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Morton gneiss

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Color image of Morton gneiss used on the façade of the West Publishing Company building in St. Paul, 2016. Photograph by Paul Nelson.

Close-up of Morton gneiss used on the façade of the West Publishing Company building in St. Paul, 2016. Photograph by Paul Nelson.

Morton gneiss (pronounced “nice”), named for the town in Renville County where it has been quarried, is one of the oldest stones on the planet: about 3.5 billion years old. It is known for its beauty as an ornamental stone in buildings and monuments.

The rock known as Morton gneiss started out as a gray granite, formed about 3.5 billion years ago deep beneath the surface of the Earth. Molten rock cooled slowly, forming grains (granite comes from granum, the Latin word for grain) of crystallized minerals.

About a billion years later, two fragments of the Earth’s crust collided at the future location of southwestern Minnesota, subjecting the granite to heat and pressure. These forces melted it once again and allowed intrusions of molten pink granite. The two granites folded and twisted; when they hardened (very slowly), the twists and folds remained. Eight hundred million years later, another geologic heating event added additional color and texture.

When cut and polished, Morton gneiss shows bands and swirls of black, pink, and gray, with white flecks, that sometimes look like galaxies and nebulae floating in the cosmos. The rock’s colors come from quartz (white), pink feldspar (pink), gray feldspar (gray), and biotite and amphibole (black.)

About one hundred million years ago, geologic forces slowly pushed Morton gneiss to the Earth’s surface. The glaciers that advanced and retreated across southwestern Minnesota between two million and 12,000 years ago covered the rock with hundreds of feet of soil and rock. The last glaciers began receding about 12,000 years ago.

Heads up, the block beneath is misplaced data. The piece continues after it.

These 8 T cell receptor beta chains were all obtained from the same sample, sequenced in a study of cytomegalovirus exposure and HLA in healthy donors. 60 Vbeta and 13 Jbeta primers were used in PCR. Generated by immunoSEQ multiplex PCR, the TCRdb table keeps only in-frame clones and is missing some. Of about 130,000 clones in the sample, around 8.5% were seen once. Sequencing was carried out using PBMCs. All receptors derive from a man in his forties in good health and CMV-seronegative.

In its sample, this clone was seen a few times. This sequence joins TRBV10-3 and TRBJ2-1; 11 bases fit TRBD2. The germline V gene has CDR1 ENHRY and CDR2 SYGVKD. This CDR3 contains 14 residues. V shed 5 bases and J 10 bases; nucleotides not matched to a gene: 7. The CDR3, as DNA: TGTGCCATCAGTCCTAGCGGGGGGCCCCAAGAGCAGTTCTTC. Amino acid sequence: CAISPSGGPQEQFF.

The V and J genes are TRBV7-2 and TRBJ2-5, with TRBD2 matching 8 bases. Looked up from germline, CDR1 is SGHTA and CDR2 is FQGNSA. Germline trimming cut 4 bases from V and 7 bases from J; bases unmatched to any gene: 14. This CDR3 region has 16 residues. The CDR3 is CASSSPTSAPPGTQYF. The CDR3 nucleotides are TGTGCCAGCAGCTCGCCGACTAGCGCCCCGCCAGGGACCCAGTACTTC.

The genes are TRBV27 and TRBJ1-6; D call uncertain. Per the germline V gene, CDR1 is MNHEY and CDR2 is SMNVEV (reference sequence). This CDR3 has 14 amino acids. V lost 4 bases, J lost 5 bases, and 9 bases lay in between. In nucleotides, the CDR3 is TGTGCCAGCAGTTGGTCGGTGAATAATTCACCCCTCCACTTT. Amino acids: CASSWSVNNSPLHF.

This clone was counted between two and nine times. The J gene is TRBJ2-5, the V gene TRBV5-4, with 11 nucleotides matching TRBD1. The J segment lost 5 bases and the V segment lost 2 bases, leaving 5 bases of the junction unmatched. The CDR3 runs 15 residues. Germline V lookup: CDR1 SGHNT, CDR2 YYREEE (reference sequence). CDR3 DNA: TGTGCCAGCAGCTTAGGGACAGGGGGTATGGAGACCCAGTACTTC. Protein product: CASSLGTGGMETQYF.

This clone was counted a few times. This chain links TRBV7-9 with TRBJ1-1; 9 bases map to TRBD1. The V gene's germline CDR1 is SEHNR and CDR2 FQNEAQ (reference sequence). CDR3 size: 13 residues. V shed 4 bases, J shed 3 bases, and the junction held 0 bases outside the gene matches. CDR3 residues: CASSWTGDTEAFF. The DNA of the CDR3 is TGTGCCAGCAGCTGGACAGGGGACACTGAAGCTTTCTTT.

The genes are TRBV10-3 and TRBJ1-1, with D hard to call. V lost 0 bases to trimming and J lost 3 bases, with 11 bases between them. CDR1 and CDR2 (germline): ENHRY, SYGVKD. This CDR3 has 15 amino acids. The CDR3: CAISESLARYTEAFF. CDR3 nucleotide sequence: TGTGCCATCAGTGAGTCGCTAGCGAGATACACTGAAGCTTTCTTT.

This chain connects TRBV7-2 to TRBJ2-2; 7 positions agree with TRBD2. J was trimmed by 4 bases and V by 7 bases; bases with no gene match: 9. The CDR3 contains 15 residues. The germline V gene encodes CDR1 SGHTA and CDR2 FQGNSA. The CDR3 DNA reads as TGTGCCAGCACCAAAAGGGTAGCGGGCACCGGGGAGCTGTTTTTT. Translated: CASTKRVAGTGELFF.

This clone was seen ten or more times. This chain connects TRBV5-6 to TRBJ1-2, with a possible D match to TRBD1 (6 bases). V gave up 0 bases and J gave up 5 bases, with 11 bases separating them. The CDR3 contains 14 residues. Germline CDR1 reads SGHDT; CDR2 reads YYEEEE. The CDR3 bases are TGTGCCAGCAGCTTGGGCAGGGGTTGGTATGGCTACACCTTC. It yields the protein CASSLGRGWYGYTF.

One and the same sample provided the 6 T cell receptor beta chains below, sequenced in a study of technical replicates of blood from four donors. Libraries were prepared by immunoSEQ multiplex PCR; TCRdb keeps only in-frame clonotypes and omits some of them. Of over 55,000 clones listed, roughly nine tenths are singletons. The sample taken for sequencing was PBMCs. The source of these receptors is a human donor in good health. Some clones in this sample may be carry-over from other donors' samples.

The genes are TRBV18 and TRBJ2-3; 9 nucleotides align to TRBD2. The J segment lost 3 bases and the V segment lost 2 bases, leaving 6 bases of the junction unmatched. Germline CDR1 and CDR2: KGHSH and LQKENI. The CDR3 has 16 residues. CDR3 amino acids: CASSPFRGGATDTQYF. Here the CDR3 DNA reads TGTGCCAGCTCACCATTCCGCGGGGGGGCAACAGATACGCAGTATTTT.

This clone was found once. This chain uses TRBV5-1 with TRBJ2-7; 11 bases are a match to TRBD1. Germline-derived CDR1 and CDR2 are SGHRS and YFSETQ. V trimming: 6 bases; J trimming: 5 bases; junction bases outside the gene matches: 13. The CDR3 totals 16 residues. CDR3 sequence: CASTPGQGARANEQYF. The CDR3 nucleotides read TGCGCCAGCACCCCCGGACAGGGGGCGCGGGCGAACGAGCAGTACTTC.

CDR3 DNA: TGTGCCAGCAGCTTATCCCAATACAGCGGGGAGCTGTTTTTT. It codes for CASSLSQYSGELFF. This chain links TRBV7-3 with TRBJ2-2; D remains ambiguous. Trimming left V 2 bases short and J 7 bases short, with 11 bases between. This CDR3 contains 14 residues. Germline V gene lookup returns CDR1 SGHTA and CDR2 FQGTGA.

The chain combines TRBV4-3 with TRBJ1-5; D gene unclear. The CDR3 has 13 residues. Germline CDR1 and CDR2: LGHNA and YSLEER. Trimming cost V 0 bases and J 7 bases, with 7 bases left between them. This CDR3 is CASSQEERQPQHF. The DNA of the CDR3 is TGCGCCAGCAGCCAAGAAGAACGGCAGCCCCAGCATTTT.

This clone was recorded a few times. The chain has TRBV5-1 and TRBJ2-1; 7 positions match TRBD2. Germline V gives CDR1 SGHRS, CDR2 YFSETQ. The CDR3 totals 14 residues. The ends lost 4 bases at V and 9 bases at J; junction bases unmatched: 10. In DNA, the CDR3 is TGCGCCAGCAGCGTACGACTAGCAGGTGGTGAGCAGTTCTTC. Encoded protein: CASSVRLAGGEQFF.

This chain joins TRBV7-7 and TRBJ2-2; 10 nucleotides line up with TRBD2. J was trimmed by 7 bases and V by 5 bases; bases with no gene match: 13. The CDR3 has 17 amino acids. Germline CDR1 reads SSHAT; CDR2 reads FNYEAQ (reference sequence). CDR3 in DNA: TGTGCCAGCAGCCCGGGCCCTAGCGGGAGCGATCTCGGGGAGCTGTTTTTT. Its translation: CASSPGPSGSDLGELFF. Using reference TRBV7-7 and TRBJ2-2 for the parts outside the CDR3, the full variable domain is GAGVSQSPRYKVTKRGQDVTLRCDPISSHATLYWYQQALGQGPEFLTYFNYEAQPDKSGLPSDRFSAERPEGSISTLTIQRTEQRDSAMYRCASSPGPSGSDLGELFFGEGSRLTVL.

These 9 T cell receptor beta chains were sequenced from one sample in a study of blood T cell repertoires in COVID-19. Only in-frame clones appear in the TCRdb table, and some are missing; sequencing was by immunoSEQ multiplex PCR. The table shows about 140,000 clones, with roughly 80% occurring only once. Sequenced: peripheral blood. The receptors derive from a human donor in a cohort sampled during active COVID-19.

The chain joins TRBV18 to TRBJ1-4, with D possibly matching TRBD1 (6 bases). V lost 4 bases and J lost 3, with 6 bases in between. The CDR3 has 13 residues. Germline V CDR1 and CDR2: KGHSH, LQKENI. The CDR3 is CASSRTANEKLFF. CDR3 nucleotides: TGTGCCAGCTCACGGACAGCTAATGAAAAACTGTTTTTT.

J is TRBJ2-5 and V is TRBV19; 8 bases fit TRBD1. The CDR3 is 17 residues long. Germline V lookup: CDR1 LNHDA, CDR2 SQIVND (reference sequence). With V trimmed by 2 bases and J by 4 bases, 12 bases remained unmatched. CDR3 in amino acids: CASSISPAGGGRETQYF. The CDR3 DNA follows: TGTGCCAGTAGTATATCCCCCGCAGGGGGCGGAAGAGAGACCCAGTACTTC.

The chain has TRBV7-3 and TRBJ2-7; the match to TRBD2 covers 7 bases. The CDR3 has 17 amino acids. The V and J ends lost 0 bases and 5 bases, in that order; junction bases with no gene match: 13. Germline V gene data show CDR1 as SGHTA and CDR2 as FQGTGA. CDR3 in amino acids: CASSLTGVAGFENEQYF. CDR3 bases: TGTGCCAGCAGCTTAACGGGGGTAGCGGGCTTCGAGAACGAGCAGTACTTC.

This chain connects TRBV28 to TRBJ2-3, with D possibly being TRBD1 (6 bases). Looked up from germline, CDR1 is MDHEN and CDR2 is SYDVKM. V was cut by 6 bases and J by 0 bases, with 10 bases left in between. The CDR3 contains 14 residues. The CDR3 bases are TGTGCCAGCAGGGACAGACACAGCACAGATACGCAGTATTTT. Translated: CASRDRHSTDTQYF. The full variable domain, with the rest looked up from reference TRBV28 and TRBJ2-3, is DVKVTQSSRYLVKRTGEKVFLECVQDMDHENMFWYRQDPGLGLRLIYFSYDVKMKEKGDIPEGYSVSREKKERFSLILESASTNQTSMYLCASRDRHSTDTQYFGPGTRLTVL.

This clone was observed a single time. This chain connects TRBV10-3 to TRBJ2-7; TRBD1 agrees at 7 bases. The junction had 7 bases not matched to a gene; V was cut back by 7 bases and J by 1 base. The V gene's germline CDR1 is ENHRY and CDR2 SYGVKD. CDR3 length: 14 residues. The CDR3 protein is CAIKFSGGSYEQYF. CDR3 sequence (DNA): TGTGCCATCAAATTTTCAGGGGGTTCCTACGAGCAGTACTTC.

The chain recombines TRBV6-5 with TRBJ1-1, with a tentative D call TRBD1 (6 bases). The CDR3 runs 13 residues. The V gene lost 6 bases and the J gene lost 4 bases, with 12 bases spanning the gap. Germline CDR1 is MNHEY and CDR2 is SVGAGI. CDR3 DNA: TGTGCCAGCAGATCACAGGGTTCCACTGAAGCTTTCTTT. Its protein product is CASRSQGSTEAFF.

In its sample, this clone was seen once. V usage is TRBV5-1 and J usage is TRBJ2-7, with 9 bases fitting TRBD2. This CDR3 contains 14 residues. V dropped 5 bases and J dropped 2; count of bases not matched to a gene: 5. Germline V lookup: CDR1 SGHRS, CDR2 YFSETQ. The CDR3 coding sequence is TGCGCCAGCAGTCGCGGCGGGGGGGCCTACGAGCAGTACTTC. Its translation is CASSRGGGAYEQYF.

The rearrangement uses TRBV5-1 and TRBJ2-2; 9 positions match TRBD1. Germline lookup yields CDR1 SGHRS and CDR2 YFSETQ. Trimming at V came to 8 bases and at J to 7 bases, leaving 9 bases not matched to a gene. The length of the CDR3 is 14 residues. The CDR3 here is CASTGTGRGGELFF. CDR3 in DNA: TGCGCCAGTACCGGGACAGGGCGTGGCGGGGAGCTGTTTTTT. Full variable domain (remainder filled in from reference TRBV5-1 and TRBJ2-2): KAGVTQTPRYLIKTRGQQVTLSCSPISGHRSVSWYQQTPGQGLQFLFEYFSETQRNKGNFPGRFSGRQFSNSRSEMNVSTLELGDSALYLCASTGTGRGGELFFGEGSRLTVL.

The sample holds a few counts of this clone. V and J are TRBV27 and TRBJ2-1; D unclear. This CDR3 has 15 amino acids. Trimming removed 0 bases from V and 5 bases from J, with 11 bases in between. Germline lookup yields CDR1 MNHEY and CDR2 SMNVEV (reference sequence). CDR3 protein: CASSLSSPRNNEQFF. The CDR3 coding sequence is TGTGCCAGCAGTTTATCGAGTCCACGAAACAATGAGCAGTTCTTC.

A vast body of water known as Lake Agassiz formed in southern Canada, Minnesota, and North Dakota. When that water drained to the south, forming the River Warren, it carved out the Minnesota River valley. This powerful flow washed away hundreds of feet of glacial deposits and exposed some of the Morton gneiss.

Workers began quarrying this gneiss at Morton, Minnesota, around 1884. In these early years, railroads used it for ballast beneath railroad tracks. In 1886, the Swedish immigrant John Anderson arrived in Morton and took a job as a foreman in the quarry. It was located in the village of Morton, between the railroad tracks and the Minnesota River. By 1900, Anderson owned the quarry. He sold it to Cold Spring Granite Company in 1930.

Though Morton gneiss is as tough and durable as granite, it has rarely been used as a building stone. Architects have used it mainly in the lower floors of large buildings for its visual appeal. It enjoyed its greatest popularity during the Art Deco era of the 1920s and 1930s. Perhaps the most spectacular use of the stone can be found at the Adler Planetarium in Chicago, completed in 1930. Around the country it was used prominently in New York, Detroit, Des Moines, Birmingham, Tulsa, Milwaukee, Hartford, Brooklyn, and Cincinnati. It figures in two buildings at Washington State University in Pullman: Holland Library (1950) and its addition, Terrell Library (1994.)

In the Twin Cities, the stone was used by Northwestern Bell Telephone Company in its downtown Minneapolis and St. Paul headquarters. In downtown St. Paul, it was used at the street level of the West Publishing Company building on Kellogg Boulevard and in the original Ecolab Building at Fifth and Wabasha Streets.

Since the mid-twentieth century, Morton gneiss has been used more for grave markers and mausoleums than for buildings. At the Bird Island Cemetery, in Goodhue County, a free-standing arch of Morton gneiss greets visitors. The Wellstone family marker at Lakewood Cemetery in Minneapolis uses a large, uncut stone.

In Morton, the town’s welcome signs are made of gneiss, as are the front of the town liquor store and panels on the old high school. The stone is so plentiful there that it is used as riprap (erosion-reducing rubble) along ditches and streams.

Zion Lutheran Church may be the only building made entirely of Morton gneiss. The State of Minnesota designated a huge outcrop of the stone, in Morton, the Morton Outcrops Scientific and Natural Area. Visitors there can see Minnesota’s oldest rocks, eroded but unquarried.

Along with Kasota stone, St. Cloud granite, and Platteville limestone, Morton gneiss makes a distinctively Minnesotan contribution to the built environment.

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  • Bibliography